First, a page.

On an extraordinary afternoon of high drama, German superstar Isabell Werth posted the biggest score of the competition with 85.652 from Bella Rose to secure the title and collect her 22nd European Championship medal and the 11th European team gold of her illustrious career. The stage looked set for Great Britain to bag the silver, but elimination for the penultimate partnership of Charlotte Dujardin and Mt St John Freestyle under the blood rule dropped her team to fourth, so it was the Dutch and Swedes who filled the lower steps of the podium.

The winning German side consisted of all four gold medallists from last year’s FEI World Equestrian Games™ in Tryon (USA), the only difference being the replacement of Dorothee Schneider’s ride, Sammy Davis Jr, with Showtime. Jessica von Bredow-Werndl and TSF Dalera BB opened the German account, and when Sonke Rothenberger added 79.084, and then Werth and her 15-year-old mare put 85.652 on the board, the defending champions were never going to be overtaken.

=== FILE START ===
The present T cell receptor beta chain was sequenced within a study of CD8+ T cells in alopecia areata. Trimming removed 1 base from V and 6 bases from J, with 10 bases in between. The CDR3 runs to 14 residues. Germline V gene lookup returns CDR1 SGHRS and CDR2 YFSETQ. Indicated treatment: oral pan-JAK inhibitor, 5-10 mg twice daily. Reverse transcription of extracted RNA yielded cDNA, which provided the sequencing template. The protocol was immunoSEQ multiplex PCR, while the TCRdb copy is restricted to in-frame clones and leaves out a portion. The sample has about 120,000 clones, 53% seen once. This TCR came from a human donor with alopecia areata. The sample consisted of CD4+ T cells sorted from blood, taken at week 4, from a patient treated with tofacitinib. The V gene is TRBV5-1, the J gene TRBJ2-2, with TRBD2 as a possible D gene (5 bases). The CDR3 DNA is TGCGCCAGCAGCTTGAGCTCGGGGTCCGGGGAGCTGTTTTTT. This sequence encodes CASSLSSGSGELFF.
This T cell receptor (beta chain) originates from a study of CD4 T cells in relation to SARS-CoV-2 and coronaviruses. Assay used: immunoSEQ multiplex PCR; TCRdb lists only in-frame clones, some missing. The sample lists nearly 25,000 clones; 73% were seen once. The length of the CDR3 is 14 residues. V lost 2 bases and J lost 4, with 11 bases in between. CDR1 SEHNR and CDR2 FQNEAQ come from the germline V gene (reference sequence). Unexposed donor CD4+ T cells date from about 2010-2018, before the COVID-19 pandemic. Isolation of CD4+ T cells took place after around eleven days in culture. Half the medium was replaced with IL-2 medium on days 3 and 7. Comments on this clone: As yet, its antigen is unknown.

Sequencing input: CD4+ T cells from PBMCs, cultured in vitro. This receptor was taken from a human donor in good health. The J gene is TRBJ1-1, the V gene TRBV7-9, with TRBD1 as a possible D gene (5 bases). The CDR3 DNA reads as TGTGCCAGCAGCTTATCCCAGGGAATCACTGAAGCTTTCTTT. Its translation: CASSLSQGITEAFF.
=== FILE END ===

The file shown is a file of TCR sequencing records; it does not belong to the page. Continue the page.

It was another masterclass from the legend that is Werth, the most medalled athlete in the history of equestrian sport who said that the win was extra special because she achieved it with her beloved Bella Rose. “She was really brilliant. I’m happy and proud; both of us enjoyed the competition,” she said.

Werth, Schneider, and Rothenberger were also all on Germany’s triumphant 2017 European side along with Helen Langehanenberg, but despite having another European gold medal around his neck, Rothenberger wasn’t entirely satisfied with his own performance.

“We came here with a really strong team knowing all horses scored already over 80%, so we expected quite a bit, but as you will see today it’s always a different story when you have to put it on the day in the ring. I was quite nervous for my own test… I couldn’t ride the perfectly precise round that we had in Aachen, but I’m looking forward to the following days and it was super fun to have such amazing colleagues who put down such amazing rounds!” — Sonke Rothenberger (Team Germany)

Lying second as the day began, it seemed the British would cruise into silver medal spot when Carl Hester and Hawtins Delicato posted 78.323 with Dujardin still to come. But as the riders were preparing for the prizegiving the news of her elimination filtered through and Sweden moved up to bronze and the Dutch into silver medal spot.